10. 10. Certain groups remain particularly vulnerable to poverty, and are remaining in poverty longer 30.2 23.7 22.5 20.7 20.3 8.8 0 5 10 15 20 25 30 35 Unattached people 45- 64 Single parents People with disabilities* Indigenous people off- reserve Recent immigrants All people Low Income Rate for Selected Sub-Groups (2014 or most recent year available) Per cent Persistence of Low Income for Vulnerable Groups, 2005-2010 (in low income for at least 3 out of 6 years) 5.9 9.9 15.816.217.3 24.2 0 5 10 15 20 25 30 35 All peopleIndigenous people off- reserve Single parents People with disabilities Recent immigrants Unattached people 45- 64 *From 2012 Canadian Survey on Disability **Sources: From the backgrounder on the Poverty Reduction Strategy; Statistics Canada, Canadian Income Survey, Survey of Labour and Income Dynamics. Based on available indicators (employment, income, education) the situation is worse for Indigenous peoples on-reserve.** Per cent 10
  11. 11. Costs for essentials are increasing faster than inflation 0 10 20 30 40 50 60 70 80 All Items Shelter costs Child Care Services Tuition Fees Nominal Price Growth for all products and Key Household Costs, 2000-2015Per cent Notes: Shelter costs are a weighted average of rent, mortgage, insurance, property taxes, water, fuel and electricity costs. Source: Statistics Canada, Consumer Price Index. 32.7 39.9 50.1 75.6 11
  12. 12. Higher skills are required to find jobs in a fast changing economy -8 -6 -4 -2 0 2 4 6 8 10 High Skill Middle Skill Low Skill Percentchangeinoccupationshare Job Creation by Skill Level, 1999-2012 Source: “Special Report, TD Economics: Jobs In Canada, Where, What and For Whom?” October 22, 2013. 9 1 - 6 12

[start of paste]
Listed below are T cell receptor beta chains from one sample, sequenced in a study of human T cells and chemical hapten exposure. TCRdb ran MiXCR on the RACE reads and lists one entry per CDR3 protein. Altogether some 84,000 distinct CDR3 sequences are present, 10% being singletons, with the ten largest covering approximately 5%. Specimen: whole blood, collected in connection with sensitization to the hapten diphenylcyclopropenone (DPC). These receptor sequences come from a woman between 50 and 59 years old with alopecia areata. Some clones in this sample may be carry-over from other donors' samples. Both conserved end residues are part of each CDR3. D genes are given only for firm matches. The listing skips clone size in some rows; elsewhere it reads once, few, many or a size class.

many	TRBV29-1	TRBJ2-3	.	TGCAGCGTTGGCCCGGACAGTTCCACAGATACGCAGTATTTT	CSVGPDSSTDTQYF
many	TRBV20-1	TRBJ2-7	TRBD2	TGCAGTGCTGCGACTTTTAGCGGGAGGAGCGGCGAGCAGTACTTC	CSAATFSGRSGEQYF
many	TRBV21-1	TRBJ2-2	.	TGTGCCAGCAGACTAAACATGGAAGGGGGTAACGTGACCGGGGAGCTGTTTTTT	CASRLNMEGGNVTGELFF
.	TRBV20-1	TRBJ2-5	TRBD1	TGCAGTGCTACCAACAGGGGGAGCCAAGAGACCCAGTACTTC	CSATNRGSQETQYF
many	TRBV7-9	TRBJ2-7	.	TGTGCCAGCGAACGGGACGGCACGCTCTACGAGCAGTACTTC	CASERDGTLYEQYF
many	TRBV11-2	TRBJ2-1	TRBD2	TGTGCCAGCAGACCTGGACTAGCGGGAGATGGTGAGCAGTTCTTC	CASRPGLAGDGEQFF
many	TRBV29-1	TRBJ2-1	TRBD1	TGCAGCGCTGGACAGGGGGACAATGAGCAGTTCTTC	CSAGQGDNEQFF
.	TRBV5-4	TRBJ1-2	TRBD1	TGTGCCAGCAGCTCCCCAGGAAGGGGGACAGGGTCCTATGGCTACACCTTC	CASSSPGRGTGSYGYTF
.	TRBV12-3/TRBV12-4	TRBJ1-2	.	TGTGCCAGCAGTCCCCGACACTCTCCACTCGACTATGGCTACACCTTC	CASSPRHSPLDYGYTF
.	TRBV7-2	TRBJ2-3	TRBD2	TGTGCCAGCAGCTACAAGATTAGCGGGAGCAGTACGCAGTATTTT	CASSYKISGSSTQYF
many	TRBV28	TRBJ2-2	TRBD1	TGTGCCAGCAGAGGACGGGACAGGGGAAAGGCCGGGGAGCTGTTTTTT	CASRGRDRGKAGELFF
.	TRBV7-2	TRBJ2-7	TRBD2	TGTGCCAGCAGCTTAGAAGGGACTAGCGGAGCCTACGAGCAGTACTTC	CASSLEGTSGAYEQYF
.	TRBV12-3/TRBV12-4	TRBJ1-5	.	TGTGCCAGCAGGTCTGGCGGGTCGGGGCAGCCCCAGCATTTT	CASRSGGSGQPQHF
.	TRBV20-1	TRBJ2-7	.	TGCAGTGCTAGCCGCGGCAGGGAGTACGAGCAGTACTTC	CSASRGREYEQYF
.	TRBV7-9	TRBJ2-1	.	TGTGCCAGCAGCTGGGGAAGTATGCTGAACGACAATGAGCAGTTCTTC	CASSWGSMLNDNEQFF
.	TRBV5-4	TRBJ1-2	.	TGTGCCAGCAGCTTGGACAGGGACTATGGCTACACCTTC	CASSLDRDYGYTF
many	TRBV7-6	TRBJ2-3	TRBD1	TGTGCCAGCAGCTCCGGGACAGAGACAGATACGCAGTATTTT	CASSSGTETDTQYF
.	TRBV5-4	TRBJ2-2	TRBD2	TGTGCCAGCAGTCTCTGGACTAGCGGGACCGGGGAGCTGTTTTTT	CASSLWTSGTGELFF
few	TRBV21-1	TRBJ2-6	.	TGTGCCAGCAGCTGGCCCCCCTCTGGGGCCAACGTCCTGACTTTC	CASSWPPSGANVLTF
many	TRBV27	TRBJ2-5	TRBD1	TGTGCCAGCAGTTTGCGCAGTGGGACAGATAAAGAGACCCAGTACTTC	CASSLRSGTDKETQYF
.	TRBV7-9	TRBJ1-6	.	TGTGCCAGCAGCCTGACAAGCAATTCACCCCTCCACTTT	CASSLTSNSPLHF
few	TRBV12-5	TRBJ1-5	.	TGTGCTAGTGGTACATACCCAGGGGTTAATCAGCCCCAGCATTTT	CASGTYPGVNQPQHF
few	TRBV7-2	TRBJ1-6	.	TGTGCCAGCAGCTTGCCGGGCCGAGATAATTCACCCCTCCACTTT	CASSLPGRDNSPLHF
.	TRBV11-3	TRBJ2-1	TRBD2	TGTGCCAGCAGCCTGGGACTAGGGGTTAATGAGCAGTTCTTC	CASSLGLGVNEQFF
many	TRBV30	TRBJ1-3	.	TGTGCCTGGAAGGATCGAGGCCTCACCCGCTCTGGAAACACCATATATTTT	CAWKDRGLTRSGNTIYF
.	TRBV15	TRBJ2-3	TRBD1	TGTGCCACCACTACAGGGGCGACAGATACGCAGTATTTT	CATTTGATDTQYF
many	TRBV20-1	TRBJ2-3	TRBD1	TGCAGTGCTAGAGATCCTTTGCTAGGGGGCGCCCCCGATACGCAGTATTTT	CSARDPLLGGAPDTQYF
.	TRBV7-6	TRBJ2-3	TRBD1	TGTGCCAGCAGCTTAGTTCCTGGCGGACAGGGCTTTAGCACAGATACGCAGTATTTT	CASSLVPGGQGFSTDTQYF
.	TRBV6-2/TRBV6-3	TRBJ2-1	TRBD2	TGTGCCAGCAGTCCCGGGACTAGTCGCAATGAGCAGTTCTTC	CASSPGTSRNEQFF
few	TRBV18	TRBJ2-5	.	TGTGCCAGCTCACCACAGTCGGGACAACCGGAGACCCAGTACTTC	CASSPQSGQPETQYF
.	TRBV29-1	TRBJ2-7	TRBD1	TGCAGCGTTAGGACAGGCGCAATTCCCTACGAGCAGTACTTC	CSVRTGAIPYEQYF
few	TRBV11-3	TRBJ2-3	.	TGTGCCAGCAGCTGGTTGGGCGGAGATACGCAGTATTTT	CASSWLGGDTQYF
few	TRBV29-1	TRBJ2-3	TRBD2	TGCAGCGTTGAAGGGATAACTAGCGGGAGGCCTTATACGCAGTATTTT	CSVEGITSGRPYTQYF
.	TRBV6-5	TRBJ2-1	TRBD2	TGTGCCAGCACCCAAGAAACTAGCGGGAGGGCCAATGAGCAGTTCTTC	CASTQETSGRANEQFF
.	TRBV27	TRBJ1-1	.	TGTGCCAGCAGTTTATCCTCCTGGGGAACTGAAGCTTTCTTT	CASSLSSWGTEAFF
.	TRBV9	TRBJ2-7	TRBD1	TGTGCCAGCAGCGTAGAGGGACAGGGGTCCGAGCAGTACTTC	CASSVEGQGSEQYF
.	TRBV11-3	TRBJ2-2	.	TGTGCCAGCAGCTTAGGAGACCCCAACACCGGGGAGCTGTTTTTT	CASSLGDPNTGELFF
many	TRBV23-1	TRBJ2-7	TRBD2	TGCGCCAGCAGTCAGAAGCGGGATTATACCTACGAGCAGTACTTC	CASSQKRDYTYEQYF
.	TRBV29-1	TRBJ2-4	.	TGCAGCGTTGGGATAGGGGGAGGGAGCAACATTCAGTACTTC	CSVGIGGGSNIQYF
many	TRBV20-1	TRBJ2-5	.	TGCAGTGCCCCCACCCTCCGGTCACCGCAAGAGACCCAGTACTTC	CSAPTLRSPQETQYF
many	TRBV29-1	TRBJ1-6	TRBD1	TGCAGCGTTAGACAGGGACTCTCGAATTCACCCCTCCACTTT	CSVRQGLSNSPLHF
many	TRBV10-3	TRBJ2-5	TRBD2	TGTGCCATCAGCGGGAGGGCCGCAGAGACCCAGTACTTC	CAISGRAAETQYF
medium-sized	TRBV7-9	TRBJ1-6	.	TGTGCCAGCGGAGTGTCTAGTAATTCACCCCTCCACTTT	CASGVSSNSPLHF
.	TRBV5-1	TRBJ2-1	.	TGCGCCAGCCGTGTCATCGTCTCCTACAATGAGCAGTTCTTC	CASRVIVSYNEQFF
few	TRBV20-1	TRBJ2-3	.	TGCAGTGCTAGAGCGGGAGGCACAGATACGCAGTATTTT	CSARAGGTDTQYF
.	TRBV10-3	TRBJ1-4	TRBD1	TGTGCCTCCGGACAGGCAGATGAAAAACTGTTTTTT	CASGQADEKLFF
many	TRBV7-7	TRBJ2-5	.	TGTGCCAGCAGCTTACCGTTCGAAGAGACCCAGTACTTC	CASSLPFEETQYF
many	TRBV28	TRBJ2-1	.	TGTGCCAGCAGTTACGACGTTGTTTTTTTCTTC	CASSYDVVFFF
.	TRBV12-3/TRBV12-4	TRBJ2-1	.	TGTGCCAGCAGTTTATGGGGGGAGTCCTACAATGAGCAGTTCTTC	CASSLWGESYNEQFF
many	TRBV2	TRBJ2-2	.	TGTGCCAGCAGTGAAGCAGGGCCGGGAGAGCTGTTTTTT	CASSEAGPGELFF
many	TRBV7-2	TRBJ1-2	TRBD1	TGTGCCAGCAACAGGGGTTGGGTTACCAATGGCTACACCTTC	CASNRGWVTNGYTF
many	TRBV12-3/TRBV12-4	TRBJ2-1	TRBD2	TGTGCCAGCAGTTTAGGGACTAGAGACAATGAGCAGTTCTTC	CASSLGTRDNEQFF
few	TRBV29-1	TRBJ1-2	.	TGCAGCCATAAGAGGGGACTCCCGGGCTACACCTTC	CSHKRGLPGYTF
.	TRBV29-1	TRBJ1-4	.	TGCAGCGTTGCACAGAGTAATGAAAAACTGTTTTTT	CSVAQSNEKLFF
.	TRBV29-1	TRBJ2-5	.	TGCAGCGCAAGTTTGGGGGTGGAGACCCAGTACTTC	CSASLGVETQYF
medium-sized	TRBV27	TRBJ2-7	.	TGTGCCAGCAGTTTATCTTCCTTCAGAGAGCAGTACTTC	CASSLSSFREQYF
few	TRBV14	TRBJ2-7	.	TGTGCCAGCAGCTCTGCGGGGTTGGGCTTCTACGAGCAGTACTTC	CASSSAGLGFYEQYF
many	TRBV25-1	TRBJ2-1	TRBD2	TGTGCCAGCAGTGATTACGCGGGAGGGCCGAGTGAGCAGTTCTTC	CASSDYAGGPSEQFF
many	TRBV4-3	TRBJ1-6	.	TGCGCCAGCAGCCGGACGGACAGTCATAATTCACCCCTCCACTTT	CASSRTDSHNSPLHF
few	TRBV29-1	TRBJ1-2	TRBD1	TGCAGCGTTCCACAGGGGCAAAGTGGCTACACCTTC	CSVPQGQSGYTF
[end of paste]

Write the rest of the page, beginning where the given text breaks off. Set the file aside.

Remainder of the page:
13. 13. Canadians are increasingly feeling left out of the middle class 0 10 20 30 40 50 60 70 2009 2016 Working class or poor Middle-Class Source: EKOS Research Associates, June 2016 and April 2009 Share of Canadians that self identify as middle class, working class or poor. Per cent Middle class 28.9 63.3 44.3 48 13
  14. 14. What do these challenges mean for Canadians? Growth: “Just not getting ahead.” • It is harder to benefit from opportunities that growth is creating (i.e., growth has not been inclusive). • Persistent barriers for some disadvantaged groups mean they may be falling further behind. Affordability: “Harder to make ends meet.” • Cost of necessary goods has outstripped inflation. • Housing costs/costs of raising a family are increasing. • Saving for retirement is harder/fewer employers offering defined benefit pensions. • Greater indebtedness. Changing nature of work: “Harder to qualify for a job and keep it.” • Job insecurity is increasing, making it harder to enter and stay in the middle class. • More education needed to get a good job & tuition costs are rising. • Innovation in training and upskilling in order to create more jobs. • Greater risk in investing in human capital. 14
  15. 15. 15
  16. 16. What this means for Canadians • Families receive more money to help with the costs of raising children. • Nine out of ten families receive a higher child benefit payment. • 40% fewer kids face a childhood in poverty. • Better EI benefits. • Post-secondary education is more affordable and accessible for low- and middle-income Canadians and student debt is easier to manage. • There are more opportunities for building work-experience, training, and improving skills. • Young Canadians are achieving their full potential. More youth finish school and find jobs. • Sustained growth in high-quality, well- paying jobs help Canadians build the brighter futures that they deserve. • Middle class Canadians pay lower taxes. • More Canadians can count on Employment Insurance when they need it. • Housing needs are reduced and more affordable housing is available. • Homelessness is reduced. • Stronger income security in retirement. • Fewer seniors live in poverty. • Modern, affordable housing and care options are created for seniors. • More health support and care services for seniors. 16
  17. 17. A vision for helping and growing the middle class All Canadians benefit from strong, sustained, and inclusive economic growth and everyone has a real and fair chance at economic opportunity and success. 17